Objective: To determine the usefulness of "routine" lacrimal sac biopsy to evaluate unsuspected neoplasm or systemic disease in patients with acquired nasolacrimal duct obstruction.
Design: Noncomparative, interventional case series with histopathologic correlation.
Participants: Review of charts revealed histopathologic reports on 302 specimens from 258 patients who had undergone routine dacryocystorhinostomy for clinical acquired nasolacrimal duct obstruction.
Intervention: Dacryocystorhinostomy (DCR) with histopathologic evaluation of lacrimal sac.
Main outcome measures: The following variables were extracted from the medical records: age, gender, presenting symptoms, history of predisposing conditions, lacrimal system abnormalities noted before surgery, dye disappearance test, dacryocystogram or dacryoscintillogram, appearance of the lacrimal sac during surgery, and histopathologic report of the lacrimal sac specimen.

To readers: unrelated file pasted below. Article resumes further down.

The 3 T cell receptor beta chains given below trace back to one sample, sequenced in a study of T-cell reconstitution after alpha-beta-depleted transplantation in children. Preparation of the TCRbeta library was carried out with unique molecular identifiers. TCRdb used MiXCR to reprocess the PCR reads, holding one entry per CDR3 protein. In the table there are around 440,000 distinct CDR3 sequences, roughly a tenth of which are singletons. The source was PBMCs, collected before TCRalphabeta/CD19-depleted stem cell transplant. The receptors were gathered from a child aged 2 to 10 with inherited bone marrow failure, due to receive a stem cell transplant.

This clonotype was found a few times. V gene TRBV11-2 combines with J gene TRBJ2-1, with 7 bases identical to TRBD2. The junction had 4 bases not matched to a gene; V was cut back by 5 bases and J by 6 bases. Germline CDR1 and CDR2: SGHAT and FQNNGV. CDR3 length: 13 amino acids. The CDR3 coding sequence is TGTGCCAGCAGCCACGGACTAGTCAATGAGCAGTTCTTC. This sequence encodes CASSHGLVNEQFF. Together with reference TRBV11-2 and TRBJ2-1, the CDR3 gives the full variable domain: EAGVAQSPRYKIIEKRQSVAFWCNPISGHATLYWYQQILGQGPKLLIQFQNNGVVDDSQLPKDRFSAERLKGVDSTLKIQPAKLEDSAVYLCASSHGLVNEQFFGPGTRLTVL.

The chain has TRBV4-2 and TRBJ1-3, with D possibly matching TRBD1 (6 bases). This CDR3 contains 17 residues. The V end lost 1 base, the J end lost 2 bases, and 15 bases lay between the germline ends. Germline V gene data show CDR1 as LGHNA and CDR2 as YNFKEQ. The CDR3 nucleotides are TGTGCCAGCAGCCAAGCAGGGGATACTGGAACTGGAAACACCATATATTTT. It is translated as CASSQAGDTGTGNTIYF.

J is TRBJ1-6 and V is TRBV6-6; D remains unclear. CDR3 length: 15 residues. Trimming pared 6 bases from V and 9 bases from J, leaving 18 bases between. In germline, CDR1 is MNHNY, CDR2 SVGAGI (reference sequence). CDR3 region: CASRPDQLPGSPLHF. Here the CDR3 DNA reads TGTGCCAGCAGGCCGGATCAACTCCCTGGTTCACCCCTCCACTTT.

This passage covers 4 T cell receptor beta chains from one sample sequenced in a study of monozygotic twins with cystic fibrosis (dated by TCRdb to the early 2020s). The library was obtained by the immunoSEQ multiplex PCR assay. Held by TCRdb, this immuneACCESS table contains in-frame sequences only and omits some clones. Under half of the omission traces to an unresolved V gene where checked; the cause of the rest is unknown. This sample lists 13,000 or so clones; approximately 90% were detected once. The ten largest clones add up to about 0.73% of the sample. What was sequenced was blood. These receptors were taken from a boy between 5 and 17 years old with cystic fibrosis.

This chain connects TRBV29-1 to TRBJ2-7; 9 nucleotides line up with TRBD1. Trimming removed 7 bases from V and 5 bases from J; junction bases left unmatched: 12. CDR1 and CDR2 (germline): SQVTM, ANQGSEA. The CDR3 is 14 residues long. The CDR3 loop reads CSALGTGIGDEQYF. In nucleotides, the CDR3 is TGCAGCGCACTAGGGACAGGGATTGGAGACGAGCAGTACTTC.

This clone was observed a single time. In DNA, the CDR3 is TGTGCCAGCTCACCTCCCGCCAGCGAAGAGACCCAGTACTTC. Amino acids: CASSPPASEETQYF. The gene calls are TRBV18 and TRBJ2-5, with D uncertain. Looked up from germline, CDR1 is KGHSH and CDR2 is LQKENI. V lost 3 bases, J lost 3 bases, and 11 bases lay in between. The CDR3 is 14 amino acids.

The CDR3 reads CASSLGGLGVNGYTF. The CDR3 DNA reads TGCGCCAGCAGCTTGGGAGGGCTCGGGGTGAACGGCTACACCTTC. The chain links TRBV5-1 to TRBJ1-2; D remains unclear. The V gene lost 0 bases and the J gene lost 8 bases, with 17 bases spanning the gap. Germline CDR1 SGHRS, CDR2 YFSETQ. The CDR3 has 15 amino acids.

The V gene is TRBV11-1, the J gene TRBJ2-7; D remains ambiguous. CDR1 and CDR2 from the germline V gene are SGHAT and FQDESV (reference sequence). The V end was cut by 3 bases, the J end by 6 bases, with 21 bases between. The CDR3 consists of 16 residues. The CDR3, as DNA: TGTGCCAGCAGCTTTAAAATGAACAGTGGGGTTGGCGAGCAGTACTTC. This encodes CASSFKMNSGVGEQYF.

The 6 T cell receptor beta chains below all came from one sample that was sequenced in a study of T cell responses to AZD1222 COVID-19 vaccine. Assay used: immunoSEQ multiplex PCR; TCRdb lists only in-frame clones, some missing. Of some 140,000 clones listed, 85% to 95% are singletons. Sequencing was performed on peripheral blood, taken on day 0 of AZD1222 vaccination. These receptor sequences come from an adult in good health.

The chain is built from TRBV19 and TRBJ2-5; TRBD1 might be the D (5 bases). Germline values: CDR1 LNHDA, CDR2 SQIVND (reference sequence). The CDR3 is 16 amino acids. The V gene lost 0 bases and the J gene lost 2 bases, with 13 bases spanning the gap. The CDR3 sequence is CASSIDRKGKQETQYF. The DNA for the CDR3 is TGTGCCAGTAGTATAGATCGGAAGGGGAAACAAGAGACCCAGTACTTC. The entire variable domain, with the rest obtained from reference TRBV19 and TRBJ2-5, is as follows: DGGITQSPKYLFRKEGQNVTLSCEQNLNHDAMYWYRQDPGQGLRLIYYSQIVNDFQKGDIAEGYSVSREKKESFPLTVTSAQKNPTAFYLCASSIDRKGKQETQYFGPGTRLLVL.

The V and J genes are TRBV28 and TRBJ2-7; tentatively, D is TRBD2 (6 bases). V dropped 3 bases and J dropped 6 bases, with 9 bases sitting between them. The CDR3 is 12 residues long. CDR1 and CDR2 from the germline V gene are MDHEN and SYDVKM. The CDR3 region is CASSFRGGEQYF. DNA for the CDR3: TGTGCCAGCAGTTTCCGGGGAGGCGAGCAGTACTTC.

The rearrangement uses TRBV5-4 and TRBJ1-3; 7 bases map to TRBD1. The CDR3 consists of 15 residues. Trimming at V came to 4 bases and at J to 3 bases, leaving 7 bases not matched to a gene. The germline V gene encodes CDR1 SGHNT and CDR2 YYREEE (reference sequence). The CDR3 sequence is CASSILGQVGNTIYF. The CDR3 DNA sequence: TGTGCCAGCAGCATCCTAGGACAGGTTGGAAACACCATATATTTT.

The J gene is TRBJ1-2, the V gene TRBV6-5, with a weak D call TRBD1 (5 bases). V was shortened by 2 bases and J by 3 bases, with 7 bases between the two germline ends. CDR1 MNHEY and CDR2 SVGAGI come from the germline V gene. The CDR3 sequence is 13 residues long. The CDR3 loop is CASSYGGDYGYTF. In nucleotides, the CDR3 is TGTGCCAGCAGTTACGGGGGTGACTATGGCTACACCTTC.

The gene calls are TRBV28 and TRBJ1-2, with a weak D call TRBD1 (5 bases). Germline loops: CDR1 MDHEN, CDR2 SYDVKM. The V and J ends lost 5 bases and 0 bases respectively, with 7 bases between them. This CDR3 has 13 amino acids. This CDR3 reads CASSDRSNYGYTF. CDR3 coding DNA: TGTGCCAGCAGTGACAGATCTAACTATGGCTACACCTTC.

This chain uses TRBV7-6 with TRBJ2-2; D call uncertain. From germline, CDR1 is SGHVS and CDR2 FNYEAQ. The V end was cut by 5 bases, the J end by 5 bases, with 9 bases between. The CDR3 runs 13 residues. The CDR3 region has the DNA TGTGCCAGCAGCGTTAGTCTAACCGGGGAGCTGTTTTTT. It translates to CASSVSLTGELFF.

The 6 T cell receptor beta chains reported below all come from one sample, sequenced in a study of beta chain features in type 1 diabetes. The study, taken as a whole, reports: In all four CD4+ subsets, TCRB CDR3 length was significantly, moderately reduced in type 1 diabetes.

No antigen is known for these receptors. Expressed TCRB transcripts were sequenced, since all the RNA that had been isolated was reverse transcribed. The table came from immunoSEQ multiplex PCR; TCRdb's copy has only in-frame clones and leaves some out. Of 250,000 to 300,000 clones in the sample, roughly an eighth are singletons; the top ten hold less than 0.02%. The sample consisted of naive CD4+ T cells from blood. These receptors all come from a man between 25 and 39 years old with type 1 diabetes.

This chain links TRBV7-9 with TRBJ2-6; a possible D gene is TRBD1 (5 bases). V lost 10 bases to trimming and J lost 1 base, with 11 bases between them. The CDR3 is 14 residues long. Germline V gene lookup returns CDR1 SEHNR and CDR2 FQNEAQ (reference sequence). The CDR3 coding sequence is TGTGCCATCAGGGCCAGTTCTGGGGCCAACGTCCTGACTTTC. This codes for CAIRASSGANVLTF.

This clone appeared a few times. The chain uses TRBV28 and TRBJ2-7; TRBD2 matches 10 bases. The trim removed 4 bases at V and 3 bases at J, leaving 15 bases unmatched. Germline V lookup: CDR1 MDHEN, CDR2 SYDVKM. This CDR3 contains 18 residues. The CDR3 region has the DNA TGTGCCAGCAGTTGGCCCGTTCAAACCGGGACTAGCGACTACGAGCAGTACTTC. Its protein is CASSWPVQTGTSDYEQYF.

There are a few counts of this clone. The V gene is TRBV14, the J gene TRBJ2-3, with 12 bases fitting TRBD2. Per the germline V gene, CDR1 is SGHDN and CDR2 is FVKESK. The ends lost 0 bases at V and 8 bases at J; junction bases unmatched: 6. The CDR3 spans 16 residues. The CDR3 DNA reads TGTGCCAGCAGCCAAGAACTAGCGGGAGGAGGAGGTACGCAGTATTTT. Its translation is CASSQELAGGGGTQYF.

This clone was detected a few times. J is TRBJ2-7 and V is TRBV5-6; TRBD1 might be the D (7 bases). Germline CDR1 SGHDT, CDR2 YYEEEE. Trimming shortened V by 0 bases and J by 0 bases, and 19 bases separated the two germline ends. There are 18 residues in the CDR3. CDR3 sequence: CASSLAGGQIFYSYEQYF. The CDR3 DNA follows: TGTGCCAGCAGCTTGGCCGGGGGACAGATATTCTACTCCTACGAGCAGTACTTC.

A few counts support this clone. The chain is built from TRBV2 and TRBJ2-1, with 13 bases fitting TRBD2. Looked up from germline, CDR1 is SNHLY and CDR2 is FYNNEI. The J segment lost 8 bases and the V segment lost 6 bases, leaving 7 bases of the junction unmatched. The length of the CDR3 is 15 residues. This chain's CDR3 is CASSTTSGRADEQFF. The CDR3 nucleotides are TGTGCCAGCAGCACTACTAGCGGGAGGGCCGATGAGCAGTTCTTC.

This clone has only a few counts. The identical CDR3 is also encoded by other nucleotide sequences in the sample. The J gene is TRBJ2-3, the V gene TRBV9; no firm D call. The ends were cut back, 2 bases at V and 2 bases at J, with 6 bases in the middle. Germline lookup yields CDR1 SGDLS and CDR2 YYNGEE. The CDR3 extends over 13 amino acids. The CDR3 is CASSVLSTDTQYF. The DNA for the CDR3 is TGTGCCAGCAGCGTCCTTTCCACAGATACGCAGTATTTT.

Results: Findings of histopathologic evaluation of 302 lacrimal sac specimens from 170 females and 88 males who had undergone routine DCR were reviewed. Evidence of systemic disease or neoplasia involving the lacrimal sac was present in 10 specimens. All 10 positive specimens had a grossly abnormal appearing sac at the time of surgery (n = 8), a known preexisting history of systemic diseases (n = 6), or both. The remaining 292 specimens showed chronic inflammation, fibrosis, or normal mucosa.
Conclusions: Only patients with known preexisting systemic disease or a grossly abnormal lacrimal sac had "positive" histopathologic findings. We recommend that lacrimal sac biopsy in patients undergoing DCR should be performed only in those with a positive history for systemic disease or an abnormal-appearing lacrimal sac during surgery.